Atlanta Police officer who killed Rayshard Brooks charged with felony murder
By Christina Maxouris and Eric Levenson, CNN
(CNN) -- The Atlanta Police officer who shot and killed Rayshard Brooks at a Wendy's parking lot last week was charged with felony murder, Fulton County District Attorney Paul Howard announced Wednesday.
The decision comes just five days after Brooks was shot twice in the back in Atlanta during an attempted arrest. Officer Garrett Rolfe, who fired the fatal shots, has already been fired, and officer Devin Brosnan, who was also on scene, has been put on administrative duty.
The incident began when police responded to a report of a man sleeping in his car in the fast-food restaurant's drive-through lane. After chatting calmly with the officers and failing a breathalyzer test, Brooks resisted arrest when officers moved to handcuff him for suspected drunken driving.
Video footage shows the three fighting on the ground before Brooks grabs an officer's Taser and begins to run away. As the officers chase him, Brooks points the Taser over his shoulder at Rolfe, who then shoots him multiple times, the surveillance video shows. Brooks was struck twice in the back and died at a nearby hospital.
Brooks' family members, who are preparing for the 27-year-old father's funeral, say the two officers should have continued to pursue him as he ran away instead of shooting him. He leaves behind three daughters, who are 1, 2 and 8 years old, and a 13-year-old stepson.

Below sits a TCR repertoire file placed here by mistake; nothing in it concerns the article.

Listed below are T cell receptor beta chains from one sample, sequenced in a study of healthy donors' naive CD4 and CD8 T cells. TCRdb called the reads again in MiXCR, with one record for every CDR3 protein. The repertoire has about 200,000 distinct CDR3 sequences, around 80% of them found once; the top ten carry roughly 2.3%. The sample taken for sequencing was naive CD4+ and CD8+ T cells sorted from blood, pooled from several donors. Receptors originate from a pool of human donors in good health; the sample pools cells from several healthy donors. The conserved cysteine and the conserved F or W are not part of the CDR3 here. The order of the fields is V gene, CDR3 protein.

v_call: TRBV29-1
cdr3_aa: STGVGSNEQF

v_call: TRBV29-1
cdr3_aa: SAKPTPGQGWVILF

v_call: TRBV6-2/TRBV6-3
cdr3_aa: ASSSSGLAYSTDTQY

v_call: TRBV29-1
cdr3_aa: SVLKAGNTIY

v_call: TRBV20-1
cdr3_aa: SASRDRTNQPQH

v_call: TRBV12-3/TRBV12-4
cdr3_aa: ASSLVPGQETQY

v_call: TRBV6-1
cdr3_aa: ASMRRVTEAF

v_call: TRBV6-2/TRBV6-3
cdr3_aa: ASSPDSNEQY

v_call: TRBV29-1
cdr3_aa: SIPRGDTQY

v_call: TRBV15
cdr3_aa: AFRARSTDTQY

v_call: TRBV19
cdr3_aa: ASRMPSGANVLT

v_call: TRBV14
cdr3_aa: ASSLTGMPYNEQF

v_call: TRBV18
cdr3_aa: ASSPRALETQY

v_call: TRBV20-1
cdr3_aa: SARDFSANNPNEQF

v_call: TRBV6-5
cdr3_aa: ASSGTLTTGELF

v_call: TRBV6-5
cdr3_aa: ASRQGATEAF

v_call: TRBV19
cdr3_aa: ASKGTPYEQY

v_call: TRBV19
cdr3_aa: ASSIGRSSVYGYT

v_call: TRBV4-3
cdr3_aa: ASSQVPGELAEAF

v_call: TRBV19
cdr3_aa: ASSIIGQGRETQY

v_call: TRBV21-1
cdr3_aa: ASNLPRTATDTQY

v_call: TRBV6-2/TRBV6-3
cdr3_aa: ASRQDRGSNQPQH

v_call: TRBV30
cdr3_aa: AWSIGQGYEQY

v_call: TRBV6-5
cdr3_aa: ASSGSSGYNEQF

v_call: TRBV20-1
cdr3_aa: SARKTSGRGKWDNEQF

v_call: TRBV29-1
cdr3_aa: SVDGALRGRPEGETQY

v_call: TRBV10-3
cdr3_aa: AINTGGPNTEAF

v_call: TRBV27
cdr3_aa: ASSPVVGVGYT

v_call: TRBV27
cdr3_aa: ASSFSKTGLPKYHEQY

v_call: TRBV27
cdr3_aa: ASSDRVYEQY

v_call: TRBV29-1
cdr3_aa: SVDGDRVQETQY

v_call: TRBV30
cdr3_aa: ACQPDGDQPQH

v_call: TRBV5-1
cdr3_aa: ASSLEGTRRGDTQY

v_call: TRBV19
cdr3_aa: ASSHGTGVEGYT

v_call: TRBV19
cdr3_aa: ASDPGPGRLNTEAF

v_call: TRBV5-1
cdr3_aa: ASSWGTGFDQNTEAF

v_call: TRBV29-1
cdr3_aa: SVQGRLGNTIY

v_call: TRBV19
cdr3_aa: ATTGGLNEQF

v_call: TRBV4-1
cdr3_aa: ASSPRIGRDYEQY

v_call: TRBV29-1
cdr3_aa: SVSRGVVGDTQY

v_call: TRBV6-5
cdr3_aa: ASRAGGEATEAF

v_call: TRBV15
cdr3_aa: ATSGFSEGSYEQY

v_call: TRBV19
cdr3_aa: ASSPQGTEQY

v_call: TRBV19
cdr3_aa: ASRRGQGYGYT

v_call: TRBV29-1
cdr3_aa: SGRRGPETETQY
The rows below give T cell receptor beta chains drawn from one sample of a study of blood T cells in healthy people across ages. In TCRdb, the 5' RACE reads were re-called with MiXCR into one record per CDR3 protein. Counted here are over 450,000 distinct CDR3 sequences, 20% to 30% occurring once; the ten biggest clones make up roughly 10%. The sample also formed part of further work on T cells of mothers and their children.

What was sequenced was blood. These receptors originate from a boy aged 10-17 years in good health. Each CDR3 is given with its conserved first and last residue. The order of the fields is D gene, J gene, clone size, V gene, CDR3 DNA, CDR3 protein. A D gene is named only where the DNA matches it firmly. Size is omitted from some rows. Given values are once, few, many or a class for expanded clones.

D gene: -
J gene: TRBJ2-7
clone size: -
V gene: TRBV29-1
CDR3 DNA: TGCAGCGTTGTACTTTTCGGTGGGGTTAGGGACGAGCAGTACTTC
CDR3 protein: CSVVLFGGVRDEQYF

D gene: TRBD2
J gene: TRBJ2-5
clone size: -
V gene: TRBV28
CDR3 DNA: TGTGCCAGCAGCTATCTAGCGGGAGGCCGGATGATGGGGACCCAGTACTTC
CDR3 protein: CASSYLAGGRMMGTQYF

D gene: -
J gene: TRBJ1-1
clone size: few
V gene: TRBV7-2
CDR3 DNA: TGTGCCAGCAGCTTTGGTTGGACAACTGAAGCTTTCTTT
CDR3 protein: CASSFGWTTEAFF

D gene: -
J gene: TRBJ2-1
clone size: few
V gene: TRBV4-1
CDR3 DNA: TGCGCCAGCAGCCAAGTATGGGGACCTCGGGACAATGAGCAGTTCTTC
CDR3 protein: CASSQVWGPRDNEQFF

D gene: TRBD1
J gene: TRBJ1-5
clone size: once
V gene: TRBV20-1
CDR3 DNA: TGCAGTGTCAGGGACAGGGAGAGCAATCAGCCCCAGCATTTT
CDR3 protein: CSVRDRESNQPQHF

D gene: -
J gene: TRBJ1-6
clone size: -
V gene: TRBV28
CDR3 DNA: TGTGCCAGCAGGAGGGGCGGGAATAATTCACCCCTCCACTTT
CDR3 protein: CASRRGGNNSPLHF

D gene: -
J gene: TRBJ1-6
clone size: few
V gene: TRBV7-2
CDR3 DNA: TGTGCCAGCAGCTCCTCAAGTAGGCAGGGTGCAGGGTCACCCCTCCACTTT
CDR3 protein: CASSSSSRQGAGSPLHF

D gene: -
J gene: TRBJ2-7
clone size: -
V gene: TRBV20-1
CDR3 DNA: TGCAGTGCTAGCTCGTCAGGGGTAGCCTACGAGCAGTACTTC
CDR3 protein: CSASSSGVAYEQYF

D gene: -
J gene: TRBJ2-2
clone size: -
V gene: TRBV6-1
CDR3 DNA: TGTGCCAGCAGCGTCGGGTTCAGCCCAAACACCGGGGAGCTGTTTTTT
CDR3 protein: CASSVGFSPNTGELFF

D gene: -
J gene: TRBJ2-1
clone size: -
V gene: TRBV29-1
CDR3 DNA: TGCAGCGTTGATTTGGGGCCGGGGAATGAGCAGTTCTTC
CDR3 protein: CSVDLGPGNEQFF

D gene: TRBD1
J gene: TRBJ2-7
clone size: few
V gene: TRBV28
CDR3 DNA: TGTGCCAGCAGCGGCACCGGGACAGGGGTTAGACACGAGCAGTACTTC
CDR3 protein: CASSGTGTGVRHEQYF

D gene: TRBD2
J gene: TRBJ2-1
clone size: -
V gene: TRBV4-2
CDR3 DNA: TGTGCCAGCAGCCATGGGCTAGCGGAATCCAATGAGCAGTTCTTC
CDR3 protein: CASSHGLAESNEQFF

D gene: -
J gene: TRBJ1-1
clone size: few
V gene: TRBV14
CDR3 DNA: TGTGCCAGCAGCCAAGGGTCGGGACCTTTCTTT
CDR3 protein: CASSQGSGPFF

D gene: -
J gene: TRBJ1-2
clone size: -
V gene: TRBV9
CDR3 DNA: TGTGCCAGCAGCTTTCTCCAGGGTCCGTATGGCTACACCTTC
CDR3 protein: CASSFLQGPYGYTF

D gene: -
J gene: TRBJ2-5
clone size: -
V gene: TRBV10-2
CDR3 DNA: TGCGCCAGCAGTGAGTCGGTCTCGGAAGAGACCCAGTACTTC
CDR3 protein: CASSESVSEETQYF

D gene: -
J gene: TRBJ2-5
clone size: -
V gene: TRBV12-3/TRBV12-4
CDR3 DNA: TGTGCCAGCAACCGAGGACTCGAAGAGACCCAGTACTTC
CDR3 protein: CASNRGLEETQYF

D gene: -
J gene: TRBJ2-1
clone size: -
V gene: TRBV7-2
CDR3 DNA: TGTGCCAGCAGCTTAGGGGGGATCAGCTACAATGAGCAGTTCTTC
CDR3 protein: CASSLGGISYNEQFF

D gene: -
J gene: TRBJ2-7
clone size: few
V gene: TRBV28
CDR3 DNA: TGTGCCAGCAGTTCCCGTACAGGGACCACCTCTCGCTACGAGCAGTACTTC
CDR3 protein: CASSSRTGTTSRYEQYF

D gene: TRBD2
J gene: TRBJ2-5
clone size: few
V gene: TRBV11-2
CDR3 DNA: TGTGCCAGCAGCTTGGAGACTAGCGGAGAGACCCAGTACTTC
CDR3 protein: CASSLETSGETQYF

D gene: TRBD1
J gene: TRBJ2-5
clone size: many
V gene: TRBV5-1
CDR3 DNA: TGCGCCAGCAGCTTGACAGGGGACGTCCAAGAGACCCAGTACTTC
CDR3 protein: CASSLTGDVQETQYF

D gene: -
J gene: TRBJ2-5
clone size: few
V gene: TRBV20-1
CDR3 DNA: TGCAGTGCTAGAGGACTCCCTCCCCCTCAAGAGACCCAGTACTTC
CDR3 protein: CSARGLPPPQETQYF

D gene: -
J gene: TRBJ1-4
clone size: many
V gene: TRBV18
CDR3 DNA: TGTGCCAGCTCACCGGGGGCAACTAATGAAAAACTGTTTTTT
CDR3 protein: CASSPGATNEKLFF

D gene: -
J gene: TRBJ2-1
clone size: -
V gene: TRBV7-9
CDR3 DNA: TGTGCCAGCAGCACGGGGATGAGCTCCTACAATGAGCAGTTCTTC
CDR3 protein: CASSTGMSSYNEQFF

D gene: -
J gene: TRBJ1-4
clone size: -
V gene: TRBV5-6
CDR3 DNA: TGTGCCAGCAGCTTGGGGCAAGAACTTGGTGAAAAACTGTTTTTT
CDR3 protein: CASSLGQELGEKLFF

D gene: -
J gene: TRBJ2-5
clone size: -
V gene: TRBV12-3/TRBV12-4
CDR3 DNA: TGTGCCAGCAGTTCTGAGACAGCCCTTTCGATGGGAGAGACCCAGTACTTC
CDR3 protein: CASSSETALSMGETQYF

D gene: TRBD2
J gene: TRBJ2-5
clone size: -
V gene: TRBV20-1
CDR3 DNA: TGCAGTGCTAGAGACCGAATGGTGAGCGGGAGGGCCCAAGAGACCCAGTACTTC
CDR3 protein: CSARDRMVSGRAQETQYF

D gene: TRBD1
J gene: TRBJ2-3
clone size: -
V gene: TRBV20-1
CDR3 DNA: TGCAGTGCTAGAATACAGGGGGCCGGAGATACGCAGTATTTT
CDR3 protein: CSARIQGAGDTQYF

But some law enforcement leaders say the shooting was justified and protected by Georgia law -- which allows a person to use deadly force "only if he or she reasonably believes that such force is necessary to prevent death or great bodily injury to himself or herself or a third person."
Howard told CNN earlier this week the possible charges could include murder, felony murder or voluntary manslaughter.
"Specifically, (the question is if) Officer Rolfe, whether or not he felt that Mr. Brooks, at the time, presented imminent harm of death or some serious physical injury. Or the alternative is whether or not he fired the shot simply to capture him or some other reason," Howard said.
"If that shot was fired for some reason other than to save that officer's life or to prevent injury to him or others, then that shooting is not justified under the law."
Legally justified or criminal?
Steven Gaynor, the president of the Cobb County Fraternal Order of Police, defended the shooting by saying Brooks posed a threat and had assaulted the officers as he was getting arrested.
"(Georgia law) specifically gives (the officer) the right based on the aggravated assaults and the threat (Brooks) poses to the public and to the officers there," Gaynor said. "It specifically gives them by law the right to shoot him. (Brooks) chose to make those actions. He chose to to do what he did."
More than 150 miles away from Atlanta, Burke County Sheriff Alfonzo Williams also called the officers' actions "completely justified."